When the United States entered World War II, after the attack on Pearl Harbor, we were a nation with a score to settle. The Japanese had killed our people, and we vowed to make them pay. In addition to that, the Nazis were killing the Jewish people, and they had to be stopped. Their cruel killing of so many people in their gas chambers could not be tolerated. Revenge against the Japanese would have to wait for now, because the Nazi cruelty could no longer be kept hidden.
On of the biggest battles fought on German soil was the Battle of Berlin. It was fought over the course of a couple of years, and Britain’s Royal Air Force had been badly beaten by the Germans. Then when the United States joined in, things began to take a turn for the better. On May 7, 1944, the United States 8th Air Force sent 1500 bombers in to attack Berlin. More were sent the next day. The headlines were exuberant. Headlines like Berlin “Condemned to Death”, U.S. Planes Blast Berlin Twice, Capital Lies In Stark Ruins, and Berlin Again Plastered By Yank Fliers, were splattered across the papers. It was the ultimate attack on the heart of Nazi Germany from the Mighty 8th Air Force. I think everyone knew that Hitler’s days in power were numbered. It was true. The Nazis surrendered unconditionally a year later.
My dad was a Top Turret Gunner and Flight Engineer on a B-17G Bomber at this time, and while I don’t know if Dad took part in this attack, I can say that it is entirely possible. My dad didn’t talk about his war days much…most men from that era didn’t. I have to think that it was hard to remember those missions, because no matter how distanced you were from your target, you were still very aware that people were dying because of the bombs you were dropping. Sure, they were the enemy, and you were doing your job, but the were also humans. I think, if it were me, I would rather have to kill in the way my dad did…not looking into the eyes of the person you are about to kill, and in some attacks, the people didn’t have any idea that they were about to die. They, like my dad, were just doing their jobs. Still, they were soldiers under a cruel dictator, with no choice but to obey orders. Nevertheless, sad as it was for those people to die, I am very proud of my dad’s service. And if he was in this battle, then I am proud of that too.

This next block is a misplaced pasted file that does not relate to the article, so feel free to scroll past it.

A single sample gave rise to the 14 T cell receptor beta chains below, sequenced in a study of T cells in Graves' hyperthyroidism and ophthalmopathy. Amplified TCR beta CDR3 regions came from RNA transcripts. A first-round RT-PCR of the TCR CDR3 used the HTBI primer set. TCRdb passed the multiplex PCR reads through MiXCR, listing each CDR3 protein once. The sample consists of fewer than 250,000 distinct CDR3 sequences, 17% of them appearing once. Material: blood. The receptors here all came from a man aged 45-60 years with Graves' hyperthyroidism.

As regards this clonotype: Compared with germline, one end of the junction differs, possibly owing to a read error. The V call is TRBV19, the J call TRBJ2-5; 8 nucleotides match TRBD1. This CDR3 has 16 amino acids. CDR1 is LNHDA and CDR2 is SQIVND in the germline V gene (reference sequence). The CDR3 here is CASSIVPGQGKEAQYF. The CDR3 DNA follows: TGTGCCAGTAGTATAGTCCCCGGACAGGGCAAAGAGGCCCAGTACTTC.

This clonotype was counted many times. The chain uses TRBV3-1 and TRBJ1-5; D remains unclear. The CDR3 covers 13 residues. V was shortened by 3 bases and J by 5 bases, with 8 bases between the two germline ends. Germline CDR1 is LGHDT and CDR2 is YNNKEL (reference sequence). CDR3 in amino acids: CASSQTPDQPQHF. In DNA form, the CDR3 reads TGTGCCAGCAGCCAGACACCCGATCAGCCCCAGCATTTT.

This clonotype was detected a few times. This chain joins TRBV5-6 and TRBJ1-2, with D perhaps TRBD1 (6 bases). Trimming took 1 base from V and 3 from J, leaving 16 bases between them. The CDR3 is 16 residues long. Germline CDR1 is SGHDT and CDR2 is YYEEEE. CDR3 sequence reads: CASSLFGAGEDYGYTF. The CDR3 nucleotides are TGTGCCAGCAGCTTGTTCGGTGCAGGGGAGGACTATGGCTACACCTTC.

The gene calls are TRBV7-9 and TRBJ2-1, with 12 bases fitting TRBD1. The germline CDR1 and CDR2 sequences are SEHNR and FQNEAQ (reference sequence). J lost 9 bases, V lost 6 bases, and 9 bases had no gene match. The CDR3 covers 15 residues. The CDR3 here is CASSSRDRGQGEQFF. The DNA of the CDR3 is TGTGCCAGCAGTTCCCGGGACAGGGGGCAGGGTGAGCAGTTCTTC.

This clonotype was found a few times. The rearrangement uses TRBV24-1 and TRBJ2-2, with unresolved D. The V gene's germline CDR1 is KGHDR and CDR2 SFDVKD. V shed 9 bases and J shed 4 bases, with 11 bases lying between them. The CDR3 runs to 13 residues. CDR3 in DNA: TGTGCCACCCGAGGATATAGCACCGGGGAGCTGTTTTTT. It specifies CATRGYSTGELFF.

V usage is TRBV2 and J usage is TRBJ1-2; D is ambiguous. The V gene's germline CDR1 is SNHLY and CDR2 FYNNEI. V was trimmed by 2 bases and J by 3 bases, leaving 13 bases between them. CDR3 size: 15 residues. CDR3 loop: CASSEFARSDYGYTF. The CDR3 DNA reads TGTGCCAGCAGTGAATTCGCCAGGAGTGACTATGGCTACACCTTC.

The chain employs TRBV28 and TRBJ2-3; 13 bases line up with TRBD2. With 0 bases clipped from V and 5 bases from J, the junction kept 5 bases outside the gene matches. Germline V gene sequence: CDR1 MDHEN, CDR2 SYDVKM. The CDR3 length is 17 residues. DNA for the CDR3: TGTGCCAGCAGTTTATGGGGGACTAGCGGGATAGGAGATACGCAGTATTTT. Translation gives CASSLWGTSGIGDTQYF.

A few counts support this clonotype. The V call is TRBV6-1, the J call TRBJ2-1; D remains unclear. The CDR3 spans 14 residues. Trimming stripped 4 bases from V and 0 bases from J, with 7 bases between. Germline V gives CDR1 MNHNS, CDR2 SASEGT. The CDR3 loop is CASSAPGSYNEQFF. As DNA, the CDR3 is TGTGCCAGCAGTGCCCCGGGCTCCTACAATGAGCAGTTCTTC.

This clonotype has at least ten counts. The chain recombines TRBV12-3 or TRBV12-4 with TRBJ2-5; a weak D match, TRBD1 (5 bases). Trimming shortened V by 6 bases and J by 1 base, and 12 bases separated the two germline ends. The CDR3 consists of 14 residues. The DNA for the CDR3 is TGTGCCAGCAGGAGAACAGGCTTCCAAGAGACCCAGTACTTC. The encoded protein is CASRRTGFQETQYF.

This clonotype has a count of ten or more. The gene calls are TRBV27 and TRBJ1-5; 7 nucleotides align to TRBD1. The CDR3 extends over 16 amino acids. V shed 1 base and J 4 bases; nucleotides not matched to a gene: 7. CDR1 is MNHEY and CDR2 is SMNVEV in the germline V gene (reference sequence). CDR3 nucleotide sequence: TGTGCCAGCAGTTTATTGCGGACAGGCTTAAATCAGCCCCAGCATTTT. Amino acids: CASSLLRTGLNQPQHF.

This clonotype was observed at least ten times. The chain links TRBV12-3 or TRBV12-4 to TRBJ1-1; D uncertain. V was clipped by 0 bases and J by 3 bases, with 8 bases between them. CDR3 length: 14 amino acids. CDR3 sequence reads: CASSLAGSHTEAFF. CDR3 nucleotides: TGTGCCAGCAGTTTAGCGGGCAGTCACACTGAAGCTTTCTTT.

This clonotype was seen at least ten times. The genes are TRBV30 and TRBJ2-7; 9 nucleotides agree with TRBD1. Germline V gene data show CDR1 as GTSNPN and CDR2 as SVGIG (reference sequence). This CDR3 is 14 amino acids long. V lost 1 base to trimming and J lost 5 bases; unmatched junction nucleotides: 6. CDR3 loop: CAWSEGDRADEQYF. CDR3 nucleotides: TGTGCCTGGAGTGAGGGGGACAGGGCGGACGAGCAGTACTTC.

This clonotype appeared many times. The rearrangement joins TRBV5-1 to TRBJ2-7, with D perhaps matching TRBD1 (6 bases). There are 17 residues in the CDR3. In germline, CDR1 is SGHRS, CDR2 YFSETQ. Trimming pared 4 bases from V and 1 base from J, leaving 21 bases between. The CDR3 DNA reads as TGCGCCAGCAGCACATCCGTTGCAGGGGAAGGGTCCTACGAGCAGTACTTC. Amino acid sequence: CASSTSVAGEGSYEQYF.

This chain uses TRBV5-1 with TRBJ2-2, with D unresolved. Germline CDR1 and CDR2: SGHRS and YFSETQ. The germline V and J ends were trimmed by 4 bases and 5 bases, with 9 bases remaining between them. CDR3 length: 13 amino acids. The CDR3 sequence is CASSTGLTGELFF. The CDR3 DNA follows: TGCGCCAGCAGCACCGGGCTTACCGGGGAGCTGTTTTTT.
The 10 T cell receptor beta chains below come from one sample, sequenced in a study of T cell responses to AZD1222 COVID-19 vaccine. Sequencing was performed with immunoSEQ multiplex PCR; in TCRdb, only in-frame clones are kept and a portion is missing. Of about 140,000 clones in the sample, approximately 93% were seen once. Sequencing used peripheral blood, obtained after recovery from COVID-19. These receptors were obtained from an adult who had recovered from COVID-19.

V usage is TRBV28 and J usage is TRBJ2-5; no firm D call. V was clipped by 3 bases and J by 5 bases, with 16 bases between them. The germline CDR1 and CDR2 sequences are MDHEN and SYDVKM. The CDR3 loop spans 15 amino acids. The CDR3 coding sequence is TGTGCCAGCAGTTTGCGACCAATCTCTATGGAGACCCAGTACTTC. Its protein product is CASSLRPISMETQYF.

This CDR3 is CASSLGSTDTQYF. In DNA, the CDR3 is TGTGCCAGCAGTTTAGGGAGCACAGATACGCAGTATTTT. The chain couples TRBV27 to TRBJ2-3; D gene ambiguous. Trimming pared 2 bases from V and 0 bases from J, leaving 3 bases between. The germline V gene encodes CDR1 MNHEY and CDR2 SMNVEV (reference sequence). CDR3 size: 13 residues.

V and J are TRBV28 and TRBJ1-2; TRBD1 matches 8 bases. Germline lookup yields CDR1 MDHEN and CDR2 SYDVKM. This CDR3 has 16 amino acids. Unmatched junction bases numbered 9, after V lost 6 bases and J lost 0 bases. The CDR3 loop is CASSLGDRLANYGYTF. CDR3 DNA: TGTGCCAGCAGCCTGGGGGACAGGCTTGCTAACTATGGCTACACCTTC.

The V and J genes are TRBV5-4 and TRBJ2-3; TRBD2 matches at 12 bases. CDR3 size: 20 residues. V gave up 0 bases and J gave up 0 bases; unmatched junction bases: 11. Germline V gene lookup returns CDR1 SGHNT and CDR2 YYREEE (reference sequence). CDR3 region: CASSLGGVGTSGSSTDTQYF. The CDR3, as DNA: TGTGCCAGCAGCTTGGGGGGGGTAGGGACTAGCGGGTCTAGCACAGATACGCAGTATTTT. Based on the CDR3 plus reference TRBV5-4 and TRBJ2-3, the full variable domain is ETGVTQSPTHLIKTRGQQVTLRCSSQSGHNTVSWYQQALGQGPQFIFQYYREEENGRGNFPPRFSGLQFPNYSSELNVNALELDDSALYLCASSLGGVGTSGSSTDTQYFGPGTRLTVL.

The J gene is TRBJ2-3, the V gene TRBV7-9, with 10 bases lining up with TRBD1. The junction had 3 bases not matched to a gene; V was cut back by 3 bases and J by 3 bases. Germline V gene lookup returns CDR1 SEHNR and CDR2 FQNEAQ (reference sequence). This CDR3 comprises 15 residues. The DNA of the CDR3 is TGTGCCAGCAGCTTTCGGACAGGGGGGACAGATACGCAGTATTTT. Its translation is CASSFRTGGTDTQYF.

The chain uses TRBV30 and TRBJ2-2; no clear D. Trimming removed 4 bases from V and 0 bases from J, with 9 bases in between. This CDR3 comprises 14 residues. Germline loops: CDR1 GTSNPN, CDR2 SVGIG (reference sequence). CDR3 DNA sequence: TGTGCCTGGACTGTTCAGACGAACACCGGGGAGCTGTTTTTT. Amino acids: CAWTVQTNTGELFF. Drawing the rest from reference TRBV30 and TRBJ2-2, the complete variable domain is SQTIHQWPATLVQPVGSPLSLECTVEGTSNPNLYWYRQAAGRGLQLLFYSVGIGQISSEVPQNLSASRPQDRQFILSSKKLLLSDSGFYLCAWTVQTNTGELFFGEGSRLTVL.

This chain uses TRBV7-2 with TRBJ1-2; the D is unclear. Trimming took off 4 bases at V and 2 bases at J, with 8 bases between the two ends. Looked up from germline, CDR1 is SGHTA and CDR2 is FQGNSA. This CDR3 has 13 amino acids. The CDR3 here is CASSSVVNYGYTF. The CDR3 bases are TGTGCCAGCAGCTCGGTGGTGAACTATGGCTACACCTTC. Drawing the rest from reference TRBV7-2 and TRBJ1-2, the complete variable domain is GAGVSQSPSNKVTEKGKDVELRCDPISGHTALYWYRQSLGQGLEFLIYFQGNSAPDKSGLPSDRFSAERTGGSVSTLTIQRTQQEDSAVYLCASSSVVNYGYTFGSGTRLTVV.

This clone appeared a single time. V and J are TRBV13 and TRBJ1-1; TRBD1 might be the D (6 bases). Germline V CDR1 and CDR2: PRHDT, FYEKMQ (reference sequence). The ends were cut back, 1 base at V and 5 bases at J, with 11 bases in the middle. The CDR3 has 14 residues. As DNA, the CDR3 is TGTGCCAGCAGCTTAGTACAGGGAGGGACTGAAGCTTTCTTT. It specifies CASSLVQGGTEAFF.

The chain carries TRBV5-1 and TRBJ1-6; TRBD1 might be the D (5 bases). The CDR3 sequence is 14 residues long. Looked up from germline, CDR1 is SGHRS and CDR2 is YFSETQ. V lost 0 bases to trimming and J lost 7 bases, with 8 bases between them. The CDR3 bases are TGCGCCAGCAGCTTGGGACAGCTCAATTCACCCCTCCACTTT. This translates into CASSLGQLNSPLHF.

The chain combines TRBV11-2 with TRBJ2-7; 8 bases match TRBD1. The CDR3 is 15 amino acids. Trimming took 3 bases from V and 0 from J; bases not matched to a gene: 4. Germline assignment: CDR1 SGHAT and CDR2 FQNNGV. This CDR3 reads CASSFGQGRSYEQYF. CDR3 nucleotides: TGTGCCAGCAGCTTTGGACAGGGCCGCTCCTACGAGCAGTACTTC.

We have all heard of the World’s Fair, and I think most of us know about the big push between nations to have it held in their country. After World War II, the United States didn’t get to host the World’s Fair until April 21, 1962. I think that most of us knows of the Seattle Space Needle, and I think that most adults know that it was a part of the World’s Fair, also known as the Century 21 Exposition. The fair ran from April 21, 1962 to October 21, 1962, in Seattle, Washington, of course.
Nearly 10 million people attended the fair in Seattle that year. So many World’s Fairs did not make a profit, but unlike the other world’s fairs of that era, Century 21 did make a profit. After the expedition, Seattle was left with a fairground and many public buildings and public works. It really revitalized Seattle’s economic and cultural life. The Space Needle was built there, of course, and the Alweg monorail, as well as several sports venues…Washington State Coliseum, now Key Arena and performing arts buildings…the Playhouse, now the Cornish Playhouse. Many of these have been remodeled or replaced now, but the whole area started around the World’s Fair. The Space Needle was built to withstand wind speeds of 200 mph, double the requirements in the building code of 1962. An earthquake registering 6.8 on the Richter scale jolted the Needle enough in 2001 for water to slosh out of the toilets in the restrooms. The Space Needle will not sustain serious structural damage during earthquakes of magnitudes below 9. I think it is an amazing structure.
Since my daughter, Amy Royce and her family have moved to northern Washington, we have had the opportunity to visit the area and the Space Needle. I had been there before, but my husband, Bob had not. It doesn’t matter how many times you go up in the Space Needle, because each time is spectacular. The view is amazing, and since you can walk all the way around it, you have a different view on each side. The area is beautiful to be sure. I don’t know how often Amy and her family will get down there, now that they have moved to the Bellingham/Ferndale area, but I don’t think I would live that close without taking a trip to see a little bit of history once in a while.
There comes a time in every child’s life, when they hit that magical age…the age when they can drive by themselves. For my nephew, Weston Moore, that day has arrived. Of course, each child has to pass the driving test, and most of them do. They are so anxious to be independent, that they study as hard as they can, because they want that license. Having your own license means that you don’t have to be driven around by your parents anymore. It means that you can get a job and have your own money. It means that when you take a girl on a date, you can drive. Of course, it also means that your parents will ask you to drive your younger brother around, or go to the store, or run some other errands. It is just part of the territory. Weston has reached that age. I’m sure that he can’t wait to go and get his license. It is an exciting day for him. For the rest of us…well, that remains to be seen.